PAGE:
The decision by President Donald Trump to recognize Jerusalem as the capital city of Israel came with some advice from an unexpected source: Senate Minority Leader Chuck Schumer.
The New York Democrat told The Weekly Standard on Tuesday that he advised the president to declare Jerusalem as Israel’s “undivided” capital. The move has divided Democrats, with some, like Schumer, insisting it is necessary, while others consider it a move with too high of costs with regard to national security concerns.
For now, the United States embassy will remain where it currently sits in Tel Aviv, and there are plans to move it to Jerusalem in the future.
Jerusalem is a holy city for three major religions — Judaism, Christianity, and Islam. In fact, the city is also declared as the capital for Palestinians.
Yet for more than half a century, the city has been officially recognized by the rest of the world as a “corpus separatum,” an internationally controlled city, according to a United Nations declaration after World War II, although that declaration didn’t stop Israel from moving its government offices to the city.
The worry is that, in recognizing Jerusalem as the capital city of Israel (officially a Jewish nation), it may upset Muslim nations, their leaders, and the citizens within their borders, straining diplomatic relations with those countries. It may also lead to unrest and violence.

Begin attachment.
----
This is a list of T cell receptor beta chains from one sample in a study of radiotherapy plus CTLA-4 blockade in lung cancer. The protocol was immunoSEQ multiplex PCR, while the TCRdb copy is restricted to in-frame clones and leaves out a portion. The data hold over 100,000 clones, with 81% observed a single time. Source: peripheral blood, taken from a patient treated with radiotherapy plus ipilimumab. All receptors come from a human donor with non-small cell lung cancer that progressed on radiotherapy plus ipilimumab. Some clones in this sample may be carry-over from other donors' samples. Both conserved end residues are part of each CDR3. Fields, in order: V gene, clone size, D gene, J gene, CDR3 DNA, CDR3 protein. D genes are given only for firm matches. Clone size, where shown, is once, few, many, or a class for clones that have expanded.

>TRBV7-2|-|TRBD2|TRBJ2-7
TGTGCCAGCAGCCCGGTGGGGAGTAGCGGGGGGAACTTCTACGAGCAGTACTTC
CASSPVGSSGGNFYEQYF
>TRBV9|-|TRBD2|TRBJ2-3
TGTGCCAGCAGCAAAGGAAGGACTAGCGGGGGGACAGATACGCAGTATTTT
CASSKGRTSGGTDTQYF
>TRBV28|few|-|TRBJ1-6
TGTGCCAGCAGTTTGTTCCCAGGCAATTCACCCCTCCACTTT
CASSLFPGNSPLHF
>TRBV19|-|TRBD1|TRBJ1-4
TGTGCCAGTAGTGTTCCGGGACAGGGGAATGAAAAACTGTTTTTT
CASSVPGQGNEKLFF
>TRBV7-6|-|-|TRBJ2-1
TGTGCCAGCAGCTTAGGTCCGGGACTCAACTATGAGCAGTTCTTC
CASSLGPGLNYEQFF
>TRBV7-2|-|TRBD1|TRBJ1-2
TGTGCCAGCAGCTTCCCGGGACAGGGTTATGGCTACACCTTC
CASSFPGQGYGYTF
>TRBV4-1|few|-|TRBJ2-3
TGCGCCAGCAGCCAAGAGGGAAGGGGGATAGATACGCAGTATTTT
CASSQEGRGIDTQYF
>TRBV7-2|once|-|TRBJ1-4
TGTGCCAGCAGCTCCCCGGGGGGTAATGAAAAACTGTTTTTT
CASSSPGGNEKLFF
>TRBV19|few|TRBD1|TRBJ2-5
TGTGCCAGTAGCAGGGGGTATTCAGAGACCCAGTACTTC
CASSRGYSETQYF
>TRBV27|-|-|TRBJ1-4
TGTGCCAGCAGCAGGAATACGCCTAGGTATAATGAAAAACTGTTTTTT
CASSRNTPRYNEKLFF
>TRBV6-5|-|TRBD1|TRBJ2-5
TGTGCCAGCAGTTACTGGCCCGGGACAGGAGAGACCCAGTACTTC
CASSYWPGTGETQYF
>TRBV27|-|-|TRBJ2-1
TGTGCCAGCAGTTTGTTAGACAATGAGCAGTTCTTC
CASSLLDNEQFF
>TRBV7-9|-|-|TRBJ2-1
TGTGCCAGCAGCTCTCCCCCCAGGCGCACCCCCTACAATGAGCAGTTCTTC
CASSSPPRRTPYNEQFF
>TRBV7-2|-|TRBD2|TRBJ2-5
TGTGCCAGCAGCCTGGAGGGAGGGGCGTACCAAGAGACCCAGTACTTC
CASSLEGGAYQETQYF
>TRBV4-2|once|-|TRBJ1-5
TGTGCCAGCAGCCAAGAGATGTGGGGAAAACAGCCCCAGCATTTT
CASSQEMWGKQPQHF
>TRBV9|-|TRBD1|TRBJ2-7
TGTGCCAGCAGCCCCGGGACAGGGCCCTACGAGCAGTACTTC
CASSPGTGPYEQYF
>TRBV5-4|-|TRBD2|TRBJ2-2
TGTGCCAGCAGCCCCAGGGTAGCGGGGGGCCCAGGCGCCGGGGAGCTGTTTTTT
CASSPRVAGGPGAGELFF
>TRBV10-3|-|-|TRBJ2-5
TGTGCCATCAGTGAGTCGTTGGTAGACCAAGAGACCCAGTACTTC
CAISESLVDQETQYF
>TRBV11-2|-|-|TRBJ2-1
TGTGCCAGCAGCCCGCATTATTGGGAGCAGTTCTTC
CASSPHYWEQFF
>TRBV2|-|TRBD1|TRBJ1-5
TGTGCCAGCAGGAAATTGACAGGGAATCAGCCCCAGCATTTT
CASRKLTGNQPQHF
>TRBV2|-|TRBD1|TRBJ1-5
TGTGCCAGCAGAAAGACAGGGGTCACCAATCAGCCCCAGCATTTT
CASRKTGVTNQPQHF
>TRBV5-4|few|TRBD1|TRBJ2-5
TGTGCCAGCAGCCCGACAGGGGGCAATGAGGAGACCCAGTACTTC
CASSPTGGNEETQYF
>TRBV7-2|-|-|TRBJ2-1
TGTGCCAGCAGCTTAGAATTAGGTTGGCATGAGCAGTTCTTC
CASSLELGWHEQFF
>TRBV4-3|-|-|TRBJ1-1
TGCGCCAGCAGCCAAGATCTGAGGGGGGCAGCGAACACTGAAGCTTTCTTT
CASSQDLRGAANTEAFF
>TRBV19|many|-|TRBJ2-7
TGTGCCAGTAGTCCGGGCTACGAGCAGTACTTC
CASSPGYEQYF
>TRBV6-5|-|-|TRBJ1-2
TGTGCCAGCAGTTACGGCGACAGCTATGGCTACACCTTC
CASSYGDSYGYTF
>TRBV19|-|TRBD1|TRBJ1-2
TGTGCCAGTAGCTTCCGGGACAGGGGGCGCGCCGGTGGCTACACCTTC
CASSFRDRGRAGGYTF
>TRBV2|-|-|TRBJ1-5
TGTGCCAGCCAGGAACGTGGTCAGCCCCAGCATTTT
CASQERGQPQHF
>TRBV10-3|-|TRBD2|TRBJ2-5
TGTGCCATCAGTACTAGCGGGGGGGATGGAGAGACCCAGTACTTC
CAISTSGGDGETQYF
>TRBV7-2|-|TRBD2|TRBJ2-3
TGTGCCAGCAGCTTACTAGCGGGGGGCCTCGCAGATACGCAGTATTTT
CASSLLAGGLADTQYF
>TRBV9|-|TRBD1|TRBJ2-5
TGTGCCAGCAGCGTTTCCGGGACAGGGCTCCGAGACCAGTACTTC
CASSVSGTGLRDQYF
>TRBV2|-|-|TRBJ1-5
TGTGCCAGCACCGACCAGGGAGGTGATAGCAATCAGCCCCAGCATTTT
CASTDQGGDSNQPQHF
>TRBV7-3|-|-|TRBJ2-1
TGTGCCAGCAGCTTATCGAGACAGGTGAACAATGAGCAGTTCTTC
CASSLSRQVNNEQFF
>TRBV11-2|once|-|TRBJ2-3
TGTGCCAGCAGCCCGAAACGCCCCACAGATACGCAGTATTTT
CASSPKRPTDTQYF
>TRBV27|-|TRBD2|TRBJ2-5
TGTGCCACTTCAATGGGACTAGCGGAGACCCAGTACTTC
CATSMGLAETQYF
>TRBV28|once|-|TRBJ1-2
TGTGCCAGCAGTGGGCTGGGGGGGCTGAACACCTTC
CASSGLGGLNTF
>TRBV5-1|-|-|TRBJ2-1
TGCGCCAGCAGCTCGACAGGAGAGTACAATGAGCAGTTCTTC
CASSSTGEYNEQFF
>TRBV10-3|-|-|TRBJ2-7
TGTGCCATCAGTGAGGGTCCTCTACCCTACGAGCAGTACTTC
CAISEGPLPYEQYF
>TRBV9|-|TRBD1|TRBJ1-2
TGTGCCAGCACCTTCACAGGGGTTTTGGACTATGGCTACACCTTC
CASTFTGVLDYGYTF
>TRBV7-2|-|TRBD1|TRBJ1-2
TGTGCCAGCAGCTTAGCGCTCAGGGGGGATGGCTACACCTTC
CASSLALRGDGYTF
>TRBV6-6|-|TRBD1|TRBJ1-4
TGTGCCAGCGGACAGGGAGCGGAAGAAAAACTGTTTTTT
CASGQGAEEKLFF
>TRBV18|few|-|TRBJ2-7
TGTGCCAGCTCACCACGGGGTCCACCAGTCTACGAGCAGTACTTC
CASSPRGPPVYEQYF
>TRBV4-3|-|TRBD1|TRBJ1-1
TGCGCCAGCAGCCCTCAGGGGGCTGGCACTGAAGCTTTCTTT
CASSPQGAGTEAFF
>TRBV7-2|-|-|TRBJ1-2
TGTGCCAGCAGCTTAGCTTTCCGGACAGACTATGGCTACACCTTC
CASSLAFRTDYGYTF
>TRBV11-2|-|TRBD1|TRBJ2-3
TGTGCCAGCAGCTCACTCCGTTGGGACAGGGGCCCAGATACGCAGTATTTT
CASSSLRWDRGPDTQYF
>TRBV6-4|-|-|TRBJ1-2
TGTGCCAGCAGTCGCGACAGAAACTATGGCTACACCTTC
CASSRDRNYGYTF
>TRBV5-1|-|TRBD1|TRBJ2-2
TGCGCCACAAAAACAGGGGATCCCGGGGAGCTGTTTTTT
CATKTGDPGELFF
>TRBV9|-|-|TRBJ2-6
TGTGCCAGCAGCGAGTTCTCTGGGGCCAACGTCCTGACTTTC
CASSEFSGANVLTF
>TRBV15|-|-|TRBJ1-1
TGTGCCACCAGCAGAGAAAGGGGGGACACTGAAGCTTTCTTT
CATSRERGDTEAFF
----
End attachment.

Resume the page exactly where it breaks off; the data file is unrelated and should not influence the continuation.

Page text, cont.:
By keeping the U.S. embassy at Tel Aviv, at least for the time being, Trump avoids a political maneuver that would demonstrate a physical recognition of Jerusalem rather than a mere symbolic one. But promising to move the embassy in the future to the newly-recognized capital is a move that the administration will have to deal with at some point.
While recognizing the right of Israel to declare its capital as Jerusalem seems like an arbitrary argument to some, it comes with real geopolitical concerns that Schumer and Trump might be purposely ignoring. The original idea for the city, a holy place for billions of people around the globe, was a beautiful one: an international city for all to enjoy.
That dream has been difficult to bring back for many decades now. This latest decision by Trump, with the help of Schumer, it seems, pushes the world one step further away, ignoring the fact that this is a city that is meant to belong to all, not just one nation or one religion.